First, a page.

Anti-choicers want to take credit for the lower abortion rate, claiming that their efforts at stigmatizing it have caused women to choose to have babies instead. Unfortunately for them, the evidence suggests otherwise.
A bill introduced in the South Dakota house would restrict abortion services in the state by targeting second-trimester abortions with never-before-used legislative language.
The reorganization of the Virginia senate’s education and health committee under Democratic control has given a boost to pro-choice legislation. Bills repealing mandatory ultrasound and insurance coverage restrictions will now move to the full senate.
The bill would require a woman seeking an abortion to hear a description of the fetus over her objections.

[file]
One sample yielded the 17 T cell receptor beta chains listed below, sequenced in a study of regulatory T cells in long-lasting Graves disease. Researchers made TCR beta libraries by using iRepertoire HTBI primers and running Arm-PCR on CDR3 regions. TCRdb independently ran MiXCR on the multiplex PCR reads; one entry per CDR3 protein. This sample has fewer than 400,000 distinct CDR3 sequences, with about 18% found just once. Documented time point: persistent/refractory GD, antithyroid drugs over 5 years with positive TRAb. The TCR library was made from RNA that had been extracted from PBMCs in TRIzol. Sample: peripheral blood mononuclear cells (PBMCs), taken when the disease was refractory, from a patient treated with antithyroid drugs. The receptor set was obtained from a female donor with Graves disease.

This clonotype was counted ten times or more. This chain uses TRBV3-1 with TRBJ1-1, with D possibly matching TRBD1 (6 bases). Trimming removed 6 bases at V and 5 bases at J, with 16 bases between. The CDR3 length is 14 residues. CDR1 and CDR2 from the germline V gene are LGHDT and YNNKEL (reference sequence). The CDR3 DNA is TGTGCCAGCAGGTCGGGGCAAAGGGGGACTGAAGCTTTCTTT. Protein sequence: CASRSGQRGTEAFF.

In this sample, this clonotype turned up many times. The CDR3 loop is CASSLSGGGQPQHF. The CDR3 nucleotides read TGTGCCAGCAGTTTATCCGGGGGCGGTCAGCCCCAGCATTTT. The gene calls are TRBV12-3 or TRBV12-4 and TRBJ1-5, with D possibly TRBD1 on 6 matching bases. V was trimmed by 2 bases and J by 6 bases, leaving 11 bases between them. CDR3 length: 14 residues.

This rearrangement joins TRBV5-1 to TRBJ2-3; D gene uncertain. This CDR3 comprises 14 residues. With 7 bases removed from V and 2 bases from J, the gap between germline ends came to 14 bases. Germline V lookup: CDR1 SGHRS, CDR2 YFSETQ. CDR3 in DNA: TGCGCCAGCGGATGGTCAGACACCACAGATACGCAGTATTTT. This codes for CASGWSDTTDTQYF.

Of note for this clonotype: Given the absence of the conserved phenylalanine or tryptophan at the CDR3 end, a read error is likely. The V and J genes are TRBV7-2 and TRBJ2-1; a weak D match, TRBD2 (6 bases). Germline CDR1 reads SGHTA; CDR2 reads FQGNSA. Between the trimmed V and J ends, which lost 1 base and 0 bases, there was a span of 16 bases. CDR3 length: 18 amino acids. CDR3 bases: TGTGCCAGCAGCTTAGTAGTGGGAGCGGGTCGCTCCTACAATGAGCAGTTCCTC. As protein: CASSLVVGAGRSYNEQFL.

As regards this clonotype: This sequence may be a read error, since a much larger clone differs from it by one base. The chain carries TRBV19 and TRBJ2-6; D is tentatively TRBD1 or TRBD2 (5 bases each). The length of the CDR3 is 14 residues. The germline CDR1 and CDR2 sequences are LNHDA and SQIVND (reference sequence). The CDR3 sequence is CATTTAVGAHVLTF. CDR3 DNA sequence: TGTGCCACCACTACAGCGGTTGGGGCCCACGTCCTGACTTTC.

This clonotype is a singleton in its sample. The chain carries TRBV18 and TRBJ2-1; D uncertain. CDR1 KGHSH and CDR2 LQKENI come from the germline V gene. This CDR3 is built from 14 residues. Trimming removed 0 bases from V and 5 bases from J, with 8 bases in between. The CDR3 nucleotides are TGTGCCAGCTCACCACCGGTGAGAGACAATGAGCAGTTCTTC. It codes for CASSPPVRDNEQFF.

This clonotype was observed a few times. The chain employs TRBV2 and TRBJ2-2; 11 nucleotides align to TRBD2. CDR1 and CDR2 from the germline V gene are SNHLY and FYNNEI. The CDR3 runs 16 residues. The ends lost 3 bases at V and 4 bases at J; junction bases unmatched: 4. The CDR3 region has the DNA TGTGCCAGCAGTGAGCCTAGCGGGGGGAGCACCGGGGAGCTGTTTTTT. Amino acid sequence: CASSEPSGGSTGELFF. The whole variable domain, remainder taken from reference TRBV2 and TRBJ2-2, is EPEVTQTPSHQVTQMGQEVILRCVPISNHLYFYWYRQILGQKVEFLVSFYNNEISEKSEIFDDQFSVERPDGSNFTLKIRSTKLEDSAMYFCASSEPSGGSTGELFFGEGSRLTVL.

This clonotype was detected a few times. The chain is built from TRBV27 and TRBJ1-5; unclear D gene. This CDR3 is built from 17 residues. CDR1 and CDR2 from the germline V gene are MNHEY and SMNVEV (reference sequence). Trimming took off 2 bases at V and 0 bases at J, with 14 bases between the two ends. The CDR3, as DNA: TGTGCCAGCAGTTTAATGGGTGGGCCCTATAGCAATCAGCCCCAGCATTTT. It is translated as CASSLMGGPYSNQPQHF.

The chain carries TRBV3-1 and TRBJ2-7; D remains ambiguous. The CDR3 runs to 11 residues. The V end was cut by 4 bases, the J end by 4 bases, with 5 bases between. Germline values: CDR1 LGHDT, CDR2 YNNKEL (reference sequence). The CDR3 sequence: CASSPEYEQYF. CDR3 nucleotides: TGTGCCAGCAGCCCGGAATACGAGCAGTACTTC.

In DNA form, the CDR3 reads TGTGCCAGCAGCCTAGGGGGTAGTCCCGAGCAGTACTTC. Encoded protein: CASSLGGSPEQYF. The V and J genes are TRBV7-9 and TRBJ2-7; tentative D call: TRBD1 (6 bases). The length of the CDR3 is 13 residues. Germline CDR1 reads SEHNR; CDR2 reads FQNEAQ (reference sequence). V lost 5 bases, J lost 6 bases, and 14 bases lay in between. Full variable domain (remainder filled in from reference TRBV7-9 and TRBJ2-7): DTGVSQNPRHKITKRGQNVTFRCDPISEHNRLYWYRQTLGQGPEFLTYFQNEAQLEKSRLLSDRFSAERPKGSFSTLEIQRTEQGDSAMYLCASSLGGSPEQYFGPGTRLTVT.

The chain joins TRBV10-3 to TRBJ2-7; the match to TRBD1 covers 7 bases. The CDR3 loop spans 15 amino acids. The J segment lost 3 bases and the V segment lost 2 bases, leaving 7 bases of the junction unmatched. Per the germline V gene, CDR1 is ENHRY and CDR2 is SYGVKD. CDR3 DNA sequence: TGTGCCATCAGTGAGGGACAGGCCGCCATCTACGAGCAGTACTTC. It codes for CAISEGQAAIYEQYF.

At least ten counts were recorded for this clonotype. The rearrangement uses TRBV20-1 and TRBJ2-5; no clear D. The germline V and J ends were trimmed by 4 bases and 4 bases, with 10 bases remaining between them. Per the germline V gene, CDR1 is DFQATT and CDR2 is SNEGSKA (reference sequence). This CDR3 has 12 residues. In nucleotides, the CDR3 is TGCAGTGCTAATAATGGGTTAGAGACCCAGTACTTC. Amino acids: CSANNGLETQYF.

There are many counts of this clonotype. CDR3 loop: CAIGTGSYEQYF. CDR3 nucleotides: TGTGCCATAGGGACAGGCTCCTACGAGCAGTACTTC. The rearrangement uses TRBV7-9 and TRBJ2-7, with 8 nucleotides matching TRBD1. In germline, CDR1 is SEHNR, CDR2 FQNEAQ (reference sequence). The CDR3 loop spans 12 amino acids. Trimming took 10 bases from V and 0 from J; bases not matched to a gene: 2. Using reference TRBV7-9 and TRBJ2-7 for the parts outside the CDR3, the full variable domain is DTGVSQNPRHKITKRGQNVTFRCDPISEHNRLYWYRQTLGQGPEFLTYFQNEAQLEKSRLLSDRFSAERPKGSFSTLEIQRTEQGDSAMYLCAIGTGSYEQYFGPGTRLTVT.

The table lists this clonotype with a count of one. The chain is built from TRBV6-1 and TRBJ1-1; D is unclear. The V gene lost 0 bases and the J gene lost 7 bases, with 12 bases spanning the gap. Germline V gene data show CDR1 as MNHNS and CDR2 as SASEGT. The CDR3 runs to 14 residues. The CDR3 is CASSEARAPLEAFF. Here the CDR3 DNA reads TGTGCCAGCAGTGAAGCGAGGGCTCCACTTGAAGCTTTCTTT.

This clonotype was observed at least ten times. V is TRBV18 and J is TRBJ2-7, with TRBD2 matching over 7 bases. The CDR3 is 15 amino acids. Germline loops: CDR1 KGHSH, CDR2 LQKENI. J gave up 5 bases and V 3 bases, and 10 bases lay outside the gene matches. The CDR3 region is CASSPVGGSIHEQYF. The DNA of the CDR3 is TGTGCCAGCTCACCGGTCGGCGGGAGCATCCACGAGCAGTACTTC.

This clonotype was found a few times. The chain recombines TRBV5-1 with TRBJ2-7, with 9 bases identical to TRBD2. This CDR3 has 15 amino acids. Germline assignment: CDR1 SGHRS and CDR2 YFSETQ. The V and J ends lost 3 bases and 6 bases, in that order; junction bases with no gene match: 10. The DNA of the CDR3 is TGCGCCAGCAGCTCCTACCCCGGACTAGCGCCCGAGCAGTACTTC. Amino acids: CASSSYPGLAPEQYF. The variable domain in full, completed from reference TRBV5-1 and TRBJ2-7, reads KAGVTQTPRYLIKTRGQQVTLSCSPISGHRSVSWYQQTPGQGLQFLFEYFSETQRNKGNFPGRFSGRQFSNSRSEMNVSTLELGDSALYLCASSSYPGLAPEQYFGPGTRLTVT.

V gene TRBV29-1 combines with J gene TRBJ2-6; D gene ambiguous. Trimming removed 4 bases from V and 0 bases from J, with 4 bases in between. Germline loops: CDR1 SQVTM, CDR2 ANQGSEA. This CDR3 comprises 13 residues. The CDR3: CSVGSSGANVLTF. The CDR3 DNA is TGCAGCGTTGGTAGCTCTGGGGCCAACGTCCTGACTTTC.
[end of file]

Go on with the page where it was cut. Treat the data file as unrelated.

The new rules would drastically redefine what constitutes a “medically necessary” abortion for purposes of Medicaid coverage.
Gov. Pat McCrory said that “costly and drawn out litigation” would not be worth the trouble over the one provision that was struck down, which would have forced all women seeking an abortion to receive and be shown a narrated ultrasound before their procedure.
Following the amendment of the Philadelphia Fair Practices Ordinance, city employers are now required to provide “reasonable” workplace accommodations for pregnant employees, such as access to water and bathroom breaks.
Anti-choice state lawmakers have introduced legislation in Colorado that defines life as beginning at conception, reflecting ”personhood” ballot initiatives defeated overwhelmingly in 2008 and 2010.
In the same week, Rand Paul praised his sister for having six kids but denounced a hypothetical woman on assistance who has only five. The contrast lays bare the hypocrisy and prejudice of the anti-choice movement, and shows how conservatives use children as weapons against women.
The Oscar-nominated film Philomena tells the tale of an Irish Catholic mother separated from her son by one of Ireland’s infamous 20th century Magdalene Laundries. But this adoption system wasn’t limited to mid-century Ireland; there are millions of Philomenas out there.